At Homerton we usually admit between two and four new Chemical Engineering and Biotechnology students each year. All lectures and laboratories are organised by the department. Lectures are concentrated into the mornings, leaving the afternoons free for laboratory classes, project meetings, small group teaching, presentations and seminars. Students learning in the same College are likely to be in a supervision group together so they can work and prepare teaching sessions together.
Hear from our students
"I’ve had a fantastic experience studying chemical engineering at Homerton: in particular the strong sense of community in the college and the hard work that goes into making the college an enjoyable place to learn. The staff are so friendly and supportive and there are lots of events and opportunities to take part in outside of an academic environment. Despite Chemical Engineering being a smaller subject, I’ve found sharing my experiences with the students in other years invaluable, and have enjoying studying at a higher level so much that next year I’ll be pursuing a PhD. The course has been very varied and interesting and I’ve had the opportunity to do lots of high quality lab work." - Thomas Slater
This course focuses on the industrial processes that convert raw materials into valuable products such as food, pharmaceuticals, plastics, detergents, drinking water, fuel and electricity. These products are relevant to almost every aspect of our everyday lives. They are made by processes that change the chemical, biochemical or physical state of substances. Through your study you will come to understand how such transformations happen at both the molecular scale and the industrial scale. You will also explore how transformations can be achieved economically, safely, and in an environmentally-friendly manner.
The course provides a thorough grounding in chemical engineering and biotechnology, while also providing training in personal and transferable skills. The aim is to produce graduates that meet the needs of today’s process industries and who have the ability to understand scientific advances when they occur. At the Department of Chemical Engineering we have excellent facilities that will support all of your teaching and research activities. For instance, we have an extensive network of computers equipped with modern applications used by practising engineers. These include Computer-Aided Design (CAD) tools, process simulators and design packages. You will be taught primarily through lectures supported by projects, laboratory classes, supervisions and coursework. Each week you will typically attend 11 lectures and have two supervisions. You will also undertake fortnightly projects.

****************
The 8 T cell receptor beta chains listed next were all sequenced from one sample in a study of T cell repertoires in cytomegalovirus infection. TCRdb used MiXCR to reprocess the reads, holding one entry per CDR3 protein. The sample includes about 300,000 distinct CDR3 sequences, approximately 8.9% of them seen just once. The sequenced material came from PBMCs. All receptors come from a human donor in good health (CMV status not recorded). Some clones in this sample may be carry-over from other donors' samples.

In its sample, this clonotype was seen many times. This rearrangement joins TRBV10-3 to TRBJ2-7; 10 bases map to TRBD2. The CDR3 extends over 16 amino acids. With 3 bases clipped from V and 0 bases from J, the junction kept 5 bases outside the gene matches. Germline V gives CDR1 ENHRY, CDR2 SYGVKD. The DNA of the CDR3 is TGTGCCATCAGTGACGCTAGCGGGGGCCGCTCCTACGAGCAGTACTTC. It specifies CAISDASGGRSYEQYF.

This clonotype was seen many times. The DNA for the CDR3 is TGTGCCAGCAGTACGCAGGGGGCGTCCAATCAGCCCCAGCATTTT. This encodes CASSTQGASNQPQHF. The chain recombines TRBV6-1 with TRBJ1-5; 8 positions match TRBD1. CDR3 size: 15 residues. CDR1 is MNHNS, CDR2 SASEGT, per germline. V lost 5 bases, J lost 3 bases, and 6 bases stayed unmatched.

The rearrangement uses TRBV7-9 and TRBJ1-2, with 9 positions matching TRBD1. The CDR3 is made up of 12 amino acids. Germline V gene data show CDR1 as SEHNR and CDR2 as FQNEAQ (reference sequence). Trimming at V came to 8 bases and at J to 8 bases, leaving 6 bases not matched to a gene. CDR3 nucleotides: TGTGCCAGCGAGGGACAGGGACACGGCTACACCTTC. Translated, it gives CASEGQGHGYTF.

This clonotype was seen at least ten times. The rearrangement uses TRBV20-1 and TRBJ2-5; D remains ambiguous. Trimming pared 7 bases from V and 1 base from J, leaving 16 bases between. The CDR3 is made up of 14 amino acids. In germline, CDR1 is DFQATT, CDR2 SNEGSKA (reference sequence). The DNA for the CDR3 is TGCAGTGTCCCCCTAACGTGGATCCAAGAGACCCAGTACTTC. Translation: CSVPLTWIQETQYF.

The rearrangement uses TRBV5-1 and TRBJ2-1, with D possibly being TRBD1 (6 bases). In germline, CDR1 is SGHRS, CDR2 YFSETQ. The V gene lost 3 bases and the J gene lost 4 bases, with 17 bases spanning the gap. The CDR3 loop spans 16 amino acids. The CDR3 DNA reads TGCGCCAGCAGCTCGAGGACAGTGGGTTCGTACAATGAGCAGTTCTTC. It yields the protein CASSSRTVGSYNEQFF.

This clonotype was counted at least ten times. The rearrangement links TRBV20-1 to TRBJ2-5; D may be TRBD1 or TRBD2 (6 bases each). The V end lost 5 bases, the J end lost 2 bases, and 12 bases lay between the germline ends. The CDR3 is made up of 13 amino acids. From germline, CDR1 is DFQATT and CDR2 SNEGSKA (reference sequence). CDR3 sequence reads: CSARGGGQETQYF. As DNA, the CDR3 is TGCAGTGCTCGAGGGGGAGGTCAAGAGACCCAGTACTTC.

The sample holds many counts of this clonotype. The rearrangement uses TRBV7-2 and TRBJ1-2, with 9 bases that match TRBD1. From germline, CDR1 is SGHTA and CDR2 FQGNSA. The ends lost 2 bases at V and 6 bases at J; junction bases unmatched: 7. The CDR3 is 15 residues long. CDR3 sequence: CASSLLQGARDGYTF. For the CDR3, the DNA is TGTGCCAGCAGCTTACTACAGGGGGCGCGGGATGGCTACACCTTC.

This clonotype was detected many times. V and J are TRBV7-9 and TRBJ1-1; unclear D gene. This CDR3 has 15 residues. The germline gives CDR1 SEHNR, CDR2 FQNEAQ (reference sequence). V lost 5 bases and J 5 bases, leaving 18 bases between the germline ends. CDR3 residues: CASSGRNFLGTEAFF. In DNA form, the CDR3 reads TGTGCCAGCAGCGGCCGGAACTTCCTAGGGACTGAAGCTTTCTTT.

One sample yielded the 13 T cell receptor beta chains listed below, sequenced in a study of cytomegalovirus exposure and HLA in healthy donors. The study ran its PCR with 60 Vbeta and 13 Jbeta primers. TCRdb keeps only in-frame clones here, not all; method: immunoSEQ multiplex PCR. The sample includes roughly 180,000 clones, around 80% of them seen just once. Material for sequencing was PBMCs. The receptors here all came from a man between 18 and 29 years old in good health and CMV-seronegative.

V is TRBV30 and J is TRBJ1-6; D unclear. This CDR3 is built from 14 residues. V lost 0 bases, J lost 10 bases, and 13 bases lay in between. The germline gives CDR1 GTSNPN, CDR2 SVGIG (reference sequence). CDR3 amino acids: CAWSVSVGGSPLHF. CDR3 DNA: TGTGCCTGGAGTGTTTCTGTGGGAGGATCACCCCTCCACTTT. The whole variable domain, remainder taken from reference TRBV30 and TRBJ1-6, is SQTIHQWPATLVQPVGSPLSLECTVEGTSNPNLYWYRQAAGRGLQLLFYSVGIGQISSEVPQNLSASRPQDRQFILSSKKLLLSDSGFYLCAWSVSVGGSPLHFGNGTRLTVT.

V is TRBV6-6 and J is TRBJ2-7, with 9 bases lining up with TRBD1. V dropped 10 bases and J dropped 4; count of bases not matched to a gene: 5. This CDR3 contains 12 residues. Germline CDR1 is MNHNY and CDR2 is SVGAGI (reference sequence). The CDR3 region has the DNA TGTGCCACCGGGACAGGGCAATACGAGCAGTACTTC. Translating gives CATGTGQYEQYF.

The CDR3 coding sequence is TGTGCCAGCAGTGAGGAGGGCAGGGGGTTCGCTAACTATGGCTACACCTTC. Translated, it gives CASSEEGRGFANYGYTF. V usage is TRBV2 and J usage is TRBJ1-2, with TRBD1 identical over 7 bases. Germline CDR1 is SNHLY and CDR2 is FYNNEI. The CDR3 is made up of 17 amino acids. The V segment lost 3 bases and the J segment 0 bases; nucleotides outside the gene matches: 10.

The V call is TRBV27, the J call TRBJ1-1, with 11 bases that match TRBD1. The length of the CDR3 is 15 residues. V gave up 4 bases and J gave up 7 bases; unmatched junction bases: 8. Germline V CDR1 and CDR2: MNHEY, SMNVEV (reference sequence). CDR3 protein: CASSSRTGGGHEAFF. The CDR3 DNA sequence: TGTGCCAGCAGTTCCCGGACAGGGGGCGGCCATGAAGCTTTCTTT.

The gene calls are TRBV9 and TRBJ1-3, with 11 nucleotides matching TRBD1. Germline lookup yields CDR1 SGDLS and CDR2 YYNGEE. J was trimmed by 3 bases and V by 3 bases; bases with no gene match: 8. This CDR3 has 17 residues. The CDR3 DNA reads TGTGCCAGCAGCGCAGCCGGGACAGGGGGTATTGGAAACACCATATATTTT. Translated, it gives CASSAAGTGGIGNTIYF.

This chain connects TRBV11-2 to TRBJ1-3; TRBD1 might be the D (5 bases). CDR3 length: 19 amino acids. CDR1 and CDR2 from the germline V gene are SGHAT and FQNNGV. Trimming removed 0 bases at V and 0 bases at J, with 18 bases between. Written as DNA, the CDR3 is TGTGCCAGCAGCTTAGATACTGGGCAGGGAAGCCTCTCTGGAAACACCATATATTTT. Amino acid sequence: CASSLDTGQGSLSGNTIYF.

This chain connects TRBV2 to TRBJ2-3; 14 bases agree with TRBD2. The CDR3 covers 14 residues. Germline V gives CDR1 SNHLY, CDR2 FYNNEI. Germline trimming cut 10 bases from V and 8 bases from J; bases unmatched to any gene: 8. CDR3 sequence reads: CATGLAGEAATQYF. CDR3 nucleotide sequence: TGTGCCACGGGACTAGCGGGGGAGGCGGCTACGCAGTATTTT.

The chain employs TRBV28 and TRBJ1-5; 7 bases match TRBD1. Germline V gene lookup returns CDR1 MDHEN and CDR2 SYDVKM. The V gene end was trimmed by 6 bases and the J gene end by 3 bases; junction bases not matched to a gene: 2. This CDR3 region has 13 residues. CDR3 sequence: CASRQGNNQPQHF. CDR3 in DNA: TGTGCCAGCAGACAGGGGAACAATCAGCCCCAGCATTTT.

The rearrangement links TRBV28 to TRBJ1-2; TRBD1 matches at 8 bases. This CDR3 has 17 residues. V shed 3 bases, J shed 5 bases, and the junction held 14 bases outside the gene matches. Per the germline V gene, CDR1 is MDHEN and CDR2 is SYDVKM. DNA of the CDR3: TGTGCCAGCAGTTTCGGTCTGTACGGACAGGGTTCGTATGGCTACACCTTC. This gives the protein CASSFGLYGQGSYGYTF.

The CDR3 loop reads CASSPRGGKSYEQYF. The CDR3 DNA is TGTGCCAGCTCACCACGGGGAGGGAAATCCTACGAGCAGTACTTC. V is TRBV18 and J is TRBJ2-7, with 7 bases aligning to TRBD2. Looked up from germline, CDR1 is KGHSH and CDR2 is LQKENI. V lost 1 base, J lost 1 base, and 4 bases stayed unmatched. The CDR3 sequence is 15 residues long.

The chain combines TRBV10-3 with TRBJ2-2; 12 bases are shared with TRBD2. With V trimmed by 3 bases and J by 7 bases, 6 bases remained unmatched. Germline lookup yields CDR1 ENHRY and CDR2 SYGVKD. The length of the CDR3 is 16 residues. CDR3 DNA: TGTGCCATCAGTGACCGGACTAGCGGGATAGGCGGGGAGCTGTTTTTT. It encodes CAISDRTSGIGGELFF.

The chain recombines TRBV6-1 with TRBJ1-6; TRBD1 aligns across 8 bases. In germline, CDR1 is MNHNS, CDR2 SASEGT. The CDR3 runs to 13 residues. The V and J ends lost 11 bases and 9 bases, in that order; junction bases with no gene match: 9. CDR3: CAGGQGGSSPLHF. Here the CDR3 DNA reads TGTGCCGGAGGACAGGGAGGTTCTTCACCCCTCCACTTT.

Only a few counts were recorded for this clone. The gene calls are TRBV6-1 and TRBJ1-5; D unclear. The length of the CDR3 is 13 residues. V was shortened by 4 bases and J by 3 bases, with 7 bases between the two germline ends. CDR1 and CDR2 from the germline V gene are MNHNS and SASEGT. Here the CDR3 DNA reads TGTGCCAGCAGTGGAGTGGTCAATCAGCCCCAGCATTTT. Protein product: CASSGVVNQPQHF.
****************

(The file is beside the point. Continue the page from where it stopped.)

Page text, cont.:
For more details on the course structure please see here. You are also welcome to email the department at email@example.com.
We are looking for students who have the academic ability and potential to succeed on the course, as well as the necessary interest in and motivation for the subject.
In order to explore Chemical Engineering and Biotechnology in more detail we would recommend the introductory reading for prospective applicants and offer holders listed here. You may also be interested in exploring the below resources:
Admission Assessment: All applicants for Chemical Engineering and Biotechnology must sit the Natural Sciences Admissions Assessment (NSAA) in early November as part of the application to the University. Applicants must be pre-registered for this test, which is taken at an authorised assessment centre (usually an applicant's school or college). Please see the Cambridge Admissions Testing website for information about dates and registration deadlines, and check admission assessments for further details.
No written work is required for Chemical Engineering and Biotechnology.
Our graduates are very much in demand in many industries because consumers are demanding both more sophisticated products and more sustainable processes. Graduates might work as field engineers, be part of research teams, or occupy senior management positions. Those that work for multinational companies may have the opportunity to travel all over the world. Chemical engineers can also easily secure jobs outside the discipline because of their broad range of skills. About 50% of our graduates go into the chemical, process and food industries, 20% go into finance and management, and 15% go into further education and research.